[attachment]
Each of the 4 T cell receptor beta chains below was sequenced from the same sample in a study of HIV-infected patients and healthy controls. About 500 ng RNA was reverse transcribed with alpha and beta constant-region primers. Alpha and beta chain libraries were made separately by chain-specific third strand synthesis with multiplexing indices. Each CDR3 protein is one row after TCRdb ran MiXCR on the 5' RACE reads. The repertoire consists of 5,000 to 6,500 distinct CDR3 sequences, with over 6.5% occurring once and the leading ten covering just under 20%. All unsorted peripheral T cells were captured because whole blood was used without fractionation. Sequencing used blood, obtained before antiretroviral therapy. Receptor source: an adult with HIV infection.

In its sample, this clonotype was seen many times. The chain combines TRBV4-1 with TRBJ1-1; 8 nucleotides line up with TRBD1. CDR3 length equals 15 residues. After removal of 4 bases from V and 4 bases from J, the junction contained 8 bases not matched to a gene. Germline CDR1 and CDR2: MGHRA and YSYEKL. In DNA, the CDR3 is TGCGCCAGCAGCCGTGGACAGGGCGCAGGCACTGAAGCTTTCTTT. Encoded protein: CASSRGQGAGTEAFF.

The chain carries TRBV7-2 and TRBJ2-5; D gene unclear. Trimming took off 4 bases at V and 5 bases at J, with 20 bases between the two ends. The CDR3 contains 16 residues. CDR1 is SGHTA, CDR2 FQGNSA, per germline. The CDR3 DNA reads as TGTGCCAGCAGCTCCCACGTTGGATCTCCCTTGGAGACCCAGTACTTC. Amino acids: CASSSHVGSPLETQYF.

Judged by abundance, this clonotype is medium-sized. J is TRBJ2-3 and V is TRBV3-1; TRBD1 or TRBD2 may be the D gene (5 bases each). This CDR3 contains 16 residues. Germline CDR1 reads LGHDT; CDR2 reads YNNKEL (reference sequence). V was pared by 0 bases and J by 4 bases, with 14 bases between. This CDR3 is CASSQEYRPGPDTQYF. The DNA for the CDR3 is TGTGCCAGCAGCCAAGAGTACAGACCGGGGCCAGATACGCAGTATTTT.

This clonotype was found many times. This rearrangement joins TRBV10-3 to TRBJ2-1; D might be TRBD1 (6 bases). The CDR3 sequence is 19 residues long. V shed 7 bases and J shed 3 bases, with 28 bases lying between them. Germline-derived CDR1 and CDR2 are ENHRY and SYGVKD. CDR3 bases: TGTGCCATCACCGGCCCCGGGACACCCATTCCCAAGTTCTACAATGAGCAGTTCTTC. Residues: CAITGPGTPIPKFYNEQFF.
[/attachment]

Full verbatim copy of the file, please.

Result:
Each of the 4 T cell receptor beta chains below was sequenced from the same sample in a study of HIV-infected patients and healthy controls. About 500 ng RNA was reverse transcribed with alpha and beta constant-region primers. Alpha and beta chain libraries were made separately by chain-specific third strand synthesis with multiplexing indices. Each CDR3 protein is one row after TCRdb ran MiXCR on the 5' RACE reads. The repertoire consists of 5,000 to 6,500 distinct CDR3 sequences, with over 6.5% occurring once and the leading ten covering just under 20%. All unsorted peripheral T cells were captured because whole blood was used without fractionation. Sequencing used blood, obtained before antiretroviral therapy. Receptor source: an adult with HIV infection.

In its sample, this clonotype was seen many times. The chain combines TRBV4-1 with TRBJ1-1; 8 nucleotides line up with TRBD1. CDR3 length equals 15 residues. After removal of 4 bases from V and 4 bases from J, the junction contained 8 bases not matched to a gene. Germline CDR1 and CDR2: MGHRA and YSYEKL. In DNA, the CDR3 is TGCGCCAGCAGCCGTGGACAGGGCGCAGGCACTGAAGCTTTCTTT. Encoded protein: CASSRGQGAGTEAFF.

The chain carries TRBV7-2 and TRBJ2-5; D gene unclear. Trimming took off 4 bases at V and 5 bases at J, with 20 bases between the two ends. The CDR3 contains 16 residues. CDR1 is SGHTA, CDR2 FQGNSA, per germline. The CDR3 DNA reads as TGTGCCAGCAGCTCCCACGTTGGATCTCCCTTGGAGACCCAGTACTTC. Amino acids: CASSSHVGSPLETQYF.

Judged by abundance, this clonotype is medium-sized. J is TRBJ2-3 and V is TRBV3-1; TRBD1 or TRBD2 may be the D gene (5 bases each). This CDR3 contains 16 residues. Germline CDR1 reads LGHDT; CDR2 reads YNNKEL (reference sequence). V was pared by 0 bases and J by 4 bases, with 14 bases between. This CDR3 is CASSQEYRPGPDTQYF. The DNA for the CDR3 is TGTGCCAGCAGCCAAGAGTACAGACCGGGGCCAGATACGCAGTATTTT.

This clonotype was found many times. This rearrangement joins TRBV10-3 to TRBJ2-1; D might be TRBD1 (6 bases). The CDR3 sequence is 19 residues long. V shed 7 bases and J shed 3 bases, with 28 bases lying between them. Germline-derived CDR1 and CDR2 are ENHRY and SYGVKD. CDR3 bases: TGTGCCATCACCGGCCCCGGGACACCCATTCCCAAGTTCTACAATGAGCAGTTCTTC. Residues: CAITGPGTPIPKFYNEQFF.